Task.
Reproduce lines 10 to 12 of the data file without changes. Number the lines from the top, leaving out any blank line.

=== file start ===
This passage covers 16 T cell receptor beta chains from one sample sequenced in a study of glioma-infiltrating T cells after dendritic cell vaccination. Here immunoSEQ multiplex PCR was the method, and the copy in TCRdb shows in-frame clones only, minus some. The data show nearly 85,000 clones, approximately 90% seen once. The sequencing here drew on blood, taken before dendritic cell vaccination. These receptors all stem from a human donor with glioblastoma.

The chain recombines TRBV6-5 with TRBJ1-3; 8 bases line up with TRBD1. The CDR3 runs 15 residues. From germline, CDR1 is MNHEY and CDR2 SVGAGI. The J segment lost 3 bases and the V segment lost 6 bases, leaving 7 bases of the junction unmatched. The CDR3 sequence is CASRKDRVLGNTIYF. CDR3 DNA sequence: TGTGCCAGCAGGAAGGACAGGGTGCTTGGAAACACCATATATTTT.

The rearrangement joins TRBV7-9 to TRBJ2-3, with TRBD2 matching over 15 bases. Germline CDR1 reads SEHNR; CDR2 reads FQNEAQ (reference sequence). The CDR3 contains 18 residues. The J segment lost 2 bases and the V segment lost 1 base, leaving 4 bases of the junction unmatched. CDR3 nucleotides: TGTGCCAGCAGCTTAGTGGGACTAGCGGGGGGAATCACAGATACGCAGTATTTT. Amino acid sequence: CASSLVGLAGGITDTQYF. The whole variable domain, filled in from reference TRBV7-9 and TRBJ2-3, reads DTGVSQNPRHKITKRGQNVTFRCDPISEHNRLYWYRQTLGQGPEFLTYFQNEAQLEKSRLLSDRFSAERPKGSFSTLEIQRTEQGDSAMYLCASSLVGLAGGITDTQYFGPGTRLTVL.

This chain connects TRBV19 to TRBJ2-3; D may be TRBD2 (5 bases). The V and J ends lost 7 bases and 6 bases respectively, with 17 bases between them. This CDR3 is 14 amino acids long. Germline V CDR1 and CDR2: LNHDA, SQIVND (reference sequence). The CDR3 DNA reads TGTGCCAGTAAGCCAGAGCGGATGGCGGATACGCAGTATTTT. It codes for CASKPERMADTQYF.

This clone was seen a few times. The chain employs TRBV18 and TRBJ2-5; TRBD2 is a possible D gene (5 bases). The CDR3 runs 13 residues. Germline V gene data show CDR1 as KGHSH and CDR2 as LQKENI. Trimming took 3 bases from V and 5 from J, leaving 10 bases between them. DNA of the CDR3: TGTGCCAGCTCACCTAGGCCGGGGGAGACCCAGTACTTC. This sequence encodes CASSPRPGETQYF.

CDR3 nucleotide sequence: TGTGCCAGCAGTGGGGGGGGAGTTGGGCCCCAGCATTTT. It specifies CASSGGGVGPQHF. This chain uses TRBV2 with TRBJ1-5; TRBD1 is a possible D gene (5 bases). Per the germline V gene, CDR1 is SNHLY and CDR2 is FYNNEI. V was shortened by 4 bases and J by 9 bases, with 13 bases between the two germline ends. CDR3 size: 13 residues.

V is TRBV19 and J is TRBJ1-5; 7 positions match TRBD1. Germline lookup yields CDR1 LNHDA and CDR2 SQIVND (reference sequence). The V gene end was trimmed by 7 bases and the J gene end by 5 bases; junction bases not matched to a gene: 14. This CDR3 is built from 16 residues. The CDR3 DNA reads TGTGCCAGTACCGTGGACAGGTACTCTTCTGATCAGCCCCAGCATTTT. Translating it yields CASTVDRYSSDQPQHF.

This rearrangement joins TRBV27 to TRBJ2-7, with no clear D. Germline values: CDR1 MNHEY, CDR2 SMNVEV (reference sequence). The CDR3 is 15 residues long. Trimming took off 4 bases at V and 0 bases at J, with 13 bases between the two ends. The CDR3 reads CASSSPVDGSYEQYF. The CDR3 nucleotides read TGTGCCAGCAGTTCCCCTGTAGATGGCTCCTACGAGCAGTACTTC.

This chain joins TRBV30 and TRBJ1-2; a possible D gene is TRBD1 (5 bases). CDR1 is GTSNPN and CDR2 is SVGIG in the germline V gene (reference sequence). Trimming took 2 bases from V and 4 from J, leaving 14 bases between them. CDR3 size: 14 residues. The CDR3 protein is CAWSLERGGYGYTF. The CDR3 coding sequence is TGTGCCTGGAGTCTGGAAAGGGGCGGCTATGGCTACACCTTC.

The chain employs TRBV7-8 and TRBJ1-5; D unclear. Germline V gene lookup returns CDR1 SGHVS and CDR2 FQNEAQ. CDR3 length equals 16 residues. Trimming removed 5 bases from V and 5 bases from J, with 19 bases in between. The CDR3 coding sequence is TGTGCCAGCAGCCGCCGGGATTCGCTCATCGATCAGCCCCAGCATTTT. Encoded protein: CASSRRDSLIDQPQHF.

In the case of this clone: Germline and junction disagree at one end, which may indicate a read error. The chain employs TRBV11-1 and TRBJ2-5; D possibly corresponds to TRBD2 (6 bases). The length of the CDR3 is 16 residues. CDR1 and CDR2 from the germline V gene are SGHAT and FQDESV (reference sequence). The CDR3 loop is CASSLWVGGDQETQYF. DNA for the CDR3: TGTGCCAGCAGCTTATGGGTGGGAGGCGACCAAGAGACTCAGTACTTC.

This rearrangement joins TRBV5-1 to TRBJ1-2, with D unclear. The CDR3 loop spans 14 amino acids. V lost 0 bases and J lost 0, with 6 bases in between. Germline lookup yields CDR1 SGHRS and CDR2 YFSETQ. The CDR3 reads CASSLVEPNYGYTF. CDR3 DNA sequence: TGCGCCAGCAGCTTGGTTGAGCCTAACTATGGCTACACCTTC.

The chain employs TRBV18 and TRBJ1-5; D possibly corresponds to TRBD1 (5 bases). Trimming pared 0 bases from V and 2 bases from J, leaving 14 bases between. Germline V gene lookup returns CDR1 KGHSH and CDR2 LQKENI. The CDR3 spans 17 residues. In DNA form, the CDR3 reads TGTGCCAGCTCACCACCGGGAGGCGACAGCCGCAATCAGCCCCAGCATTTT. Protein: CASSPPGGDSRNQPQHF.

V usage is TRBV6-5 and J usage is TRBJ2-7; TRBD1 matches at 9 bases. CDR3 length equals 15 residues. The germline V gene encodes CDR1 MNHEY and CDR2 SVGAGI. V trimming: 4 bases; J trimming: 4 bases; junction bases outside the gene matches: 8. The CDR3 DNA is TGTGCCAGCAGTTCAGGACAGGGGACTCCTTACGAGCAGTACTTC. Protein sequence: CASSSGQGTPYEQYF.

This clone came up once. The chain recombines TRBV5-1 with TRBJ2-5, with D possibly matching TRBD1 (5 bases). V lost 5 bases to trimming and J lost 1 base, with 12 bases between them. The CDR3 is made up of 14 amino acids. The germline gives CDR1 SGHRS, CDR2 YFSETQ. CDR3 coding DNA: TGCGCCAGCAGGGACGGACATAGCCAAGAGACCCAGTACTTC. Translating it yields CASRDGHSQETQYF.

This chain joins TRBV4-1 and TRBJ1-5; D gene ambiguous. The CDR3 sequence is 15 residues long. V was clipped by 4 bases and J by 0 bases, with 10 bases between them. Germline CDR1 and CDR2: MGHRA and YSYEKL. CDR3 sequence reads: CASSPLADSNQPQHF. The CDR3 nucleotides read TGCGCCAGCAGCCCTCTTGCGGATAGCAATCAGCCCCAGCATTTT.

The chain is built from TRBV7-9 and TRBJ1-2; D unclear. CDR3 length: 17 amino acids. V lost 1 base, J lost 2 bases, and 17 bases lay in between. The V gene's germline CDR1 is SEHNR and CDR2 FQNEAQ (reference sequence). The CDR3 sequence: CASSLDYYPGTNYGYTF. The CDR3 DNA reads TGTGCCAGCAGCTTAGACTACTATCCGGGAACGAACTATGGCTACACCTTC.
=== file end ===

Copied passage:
The chain employs TRBV7-8 and TRBJ1-5; D unclear. Germline V gene lookup returns CDR1 SGHVS and CDR2 FQNEAQ. CDR3 length equals 16 residues. Trimming removed 5 bases from V and 5 bases from J, with 19 bases in between. The CDR3 coding sequence is TGTGCCAGCAGCCGCCGGGATTCGCTCATCGATCAGCCCCAGCATTTT. Encoded protein: CASSRRDSLIDQPQHF.

In the case of this clone: Germline and junction disagree at one end, which may indicate a read error. The chain employs TRBV11-1 and TRBJ2-5; D possibly corresponds to TRBD2 (6 bases). The length of the CDR3 is 16 residues. CDR1 and CDR2 from the germline V gene are SGHAT and FQDESV (reference sequence). The CDR3 loop is CASSLWVGGDQETQYF. DNA for the CDR3: TGTGCCAGCAGCTTATGGGTGGGAGGCGACCAAGAGACTCAGTACTTC.

This rearrangement joins TRBV5-1 to TRBJ1-2, with D unclear. The CDR3 loop spans 14 amino acids. V lost 0 bases and J lost 0, with 6 bases in between. Germline lookup yields CDR1 SGHRS and CDR2 YFSETQ. The CDR3 reads CASSLVEPNYGYTF. CDR3 DNA sequence: TGCGCCAGCAGCTTGGTTGAGCCTAACTATGGCTACACCTTC.